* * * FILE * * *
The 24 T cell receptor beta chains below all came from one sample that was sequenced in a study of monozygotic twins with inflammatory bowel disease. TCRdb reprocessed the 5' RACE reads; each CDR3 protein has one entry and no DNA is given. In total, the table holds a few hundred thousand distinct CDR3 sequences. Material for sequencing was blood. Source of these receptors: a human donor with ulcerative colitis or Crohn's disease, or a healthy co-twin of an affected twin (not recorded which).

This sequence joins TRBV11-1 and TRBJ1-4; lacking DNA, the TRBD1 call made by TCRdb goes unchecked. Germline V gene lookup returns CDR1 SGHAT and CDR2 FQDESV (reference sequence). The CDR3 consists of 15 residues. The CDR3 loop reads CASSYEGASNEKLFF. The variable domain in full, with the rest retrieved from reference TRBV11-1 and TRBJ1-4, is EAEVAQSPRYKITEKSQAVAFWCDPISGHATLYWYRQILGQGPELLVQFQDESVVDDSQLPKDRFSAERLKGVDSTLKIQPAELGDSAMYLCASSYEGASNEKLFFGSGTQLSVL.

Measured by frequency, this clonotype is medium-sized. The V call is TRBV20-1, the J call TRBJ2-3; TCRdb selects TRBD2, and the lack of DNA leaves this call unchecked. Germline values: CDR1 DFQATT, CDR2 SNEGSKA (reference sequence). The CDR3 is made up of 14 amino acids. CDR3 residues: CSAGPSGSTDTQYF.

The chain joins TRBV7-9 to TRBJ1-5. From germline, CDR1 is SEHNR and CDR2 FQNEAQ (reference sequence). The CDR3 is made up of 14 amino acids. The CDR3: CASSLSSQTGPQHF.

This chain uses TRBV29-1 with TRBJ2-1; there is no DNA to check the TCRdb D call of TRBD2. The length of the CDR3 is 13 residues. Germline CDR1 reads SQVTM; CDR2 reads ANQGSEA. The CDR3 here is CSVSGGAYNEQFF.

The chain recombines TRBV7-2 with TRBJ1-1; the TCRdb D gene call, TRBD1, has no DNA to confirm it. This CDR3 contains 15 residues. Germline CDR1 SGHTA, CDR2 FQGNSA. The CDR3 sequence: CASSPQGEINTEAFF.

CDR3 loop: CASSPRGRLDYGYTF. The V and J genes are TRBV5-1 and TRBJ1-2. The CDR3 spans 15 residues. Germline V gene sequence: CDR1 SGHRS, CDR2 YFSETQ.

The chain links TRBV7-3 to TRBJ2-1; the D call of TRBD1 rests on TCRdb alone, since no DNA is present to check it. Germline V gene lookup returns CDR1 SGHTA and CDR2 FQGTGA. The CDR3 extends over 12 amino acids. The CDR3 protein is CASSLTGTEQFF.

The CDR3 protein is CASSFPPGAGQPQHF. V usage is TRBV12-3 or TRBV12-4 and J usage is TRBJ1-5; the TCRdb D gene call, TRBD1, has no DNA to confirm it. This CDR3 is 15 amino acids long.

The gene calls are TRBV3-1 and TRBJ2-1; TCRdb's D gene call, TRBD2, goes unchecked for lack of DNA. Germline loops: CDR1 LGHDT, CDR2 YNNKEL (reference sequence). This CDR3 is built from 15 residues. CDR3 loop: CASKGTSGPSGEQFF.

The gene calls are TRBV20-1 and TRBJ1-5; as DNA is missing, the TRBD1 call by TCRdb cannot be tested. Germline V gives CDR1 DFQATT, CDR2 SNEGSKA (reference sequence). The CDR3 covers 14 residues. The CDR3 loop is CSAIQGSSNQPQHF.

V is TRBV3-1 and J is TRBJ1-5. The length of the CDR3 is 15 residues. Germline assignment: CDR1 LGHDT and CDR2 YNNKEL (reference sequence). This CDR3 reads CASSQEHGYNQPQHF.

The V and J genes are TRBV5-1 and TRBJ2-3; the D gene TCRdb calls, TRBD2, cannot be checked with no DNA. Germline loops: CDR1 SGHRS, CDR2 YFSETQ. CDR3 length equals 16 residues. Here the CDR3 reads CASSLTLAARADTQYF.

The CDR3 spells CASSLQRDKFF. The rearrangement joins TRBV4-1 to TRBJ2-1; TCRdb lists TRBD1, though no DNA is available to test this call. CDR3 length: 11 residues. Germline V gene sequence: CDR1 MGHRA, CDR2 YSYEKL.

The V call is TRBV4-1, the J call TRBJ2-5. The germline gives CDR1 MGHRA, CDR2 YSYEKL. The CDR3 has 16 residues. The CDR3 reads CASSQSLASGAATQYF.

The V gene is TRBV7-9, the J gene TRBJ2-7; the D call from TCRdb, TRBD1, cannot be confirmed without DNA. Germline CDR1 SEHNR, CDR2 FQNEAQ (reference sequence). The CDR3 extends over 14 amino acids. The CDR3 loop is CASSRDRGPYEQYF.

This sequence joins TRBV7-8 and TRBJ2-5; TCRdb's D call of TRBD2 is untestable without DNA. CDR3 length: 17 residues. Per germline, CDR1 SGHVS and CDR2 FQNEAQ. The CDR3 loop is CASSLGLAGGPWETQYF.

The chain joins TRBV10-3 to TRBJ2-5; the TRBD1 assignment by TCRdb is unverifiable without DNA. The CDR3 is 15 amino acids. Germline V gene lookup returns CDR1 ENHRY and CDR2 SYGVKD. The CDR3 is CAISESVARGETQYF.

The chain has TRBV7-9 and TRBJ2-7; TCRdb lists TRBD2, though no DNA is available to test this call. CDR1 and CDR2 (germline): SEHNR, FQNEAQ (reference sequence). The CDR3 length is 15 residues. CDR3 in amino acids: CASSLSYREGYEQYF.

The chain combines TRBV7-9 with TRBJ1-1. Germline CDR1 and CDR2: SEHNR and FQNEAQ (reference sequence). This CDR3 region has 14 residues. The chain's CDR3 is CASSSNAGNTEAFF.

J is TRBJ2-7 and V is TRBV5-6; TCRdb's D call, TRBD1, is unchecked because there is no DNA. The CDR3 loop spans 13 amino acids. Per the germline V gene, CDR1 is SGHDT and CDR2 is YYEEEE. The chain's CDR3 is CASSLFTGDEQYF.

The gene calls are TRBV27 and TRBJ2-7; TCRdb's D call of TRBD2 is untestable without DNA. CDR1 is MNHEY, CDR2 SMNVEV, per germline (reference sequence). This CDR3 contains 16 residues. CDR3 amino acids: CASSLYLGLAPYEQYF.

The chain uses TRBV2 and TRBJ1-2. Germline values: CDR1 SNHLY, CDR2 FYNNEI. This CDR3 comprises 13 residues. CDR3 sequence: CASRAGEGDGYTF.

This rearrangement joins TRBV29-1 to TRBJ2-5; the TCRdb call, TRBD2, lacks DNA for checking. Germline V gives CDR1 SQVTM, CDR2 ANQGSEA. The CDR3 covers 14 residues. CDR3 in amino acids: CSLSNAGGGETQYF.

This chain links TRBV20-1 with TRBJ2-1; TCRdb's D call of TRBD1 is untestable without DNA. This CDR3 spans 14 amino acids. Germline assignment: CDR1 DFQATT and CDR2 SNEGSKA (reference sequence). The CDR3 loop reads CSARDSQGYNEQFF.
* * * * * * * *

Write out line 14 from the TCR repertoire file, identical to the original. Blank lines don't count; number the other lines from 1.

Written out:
The CDR3 spells CASSLQRDKFF. The rearrangement joins TRBV4-1 to TRBJ2-1; TCRdb lists TRBD1, though no DNA is available to test this call. CDR3 length: 11 residues. Germline V gene sequence: CDR1 MGHRA, CDR2 YSYEKL.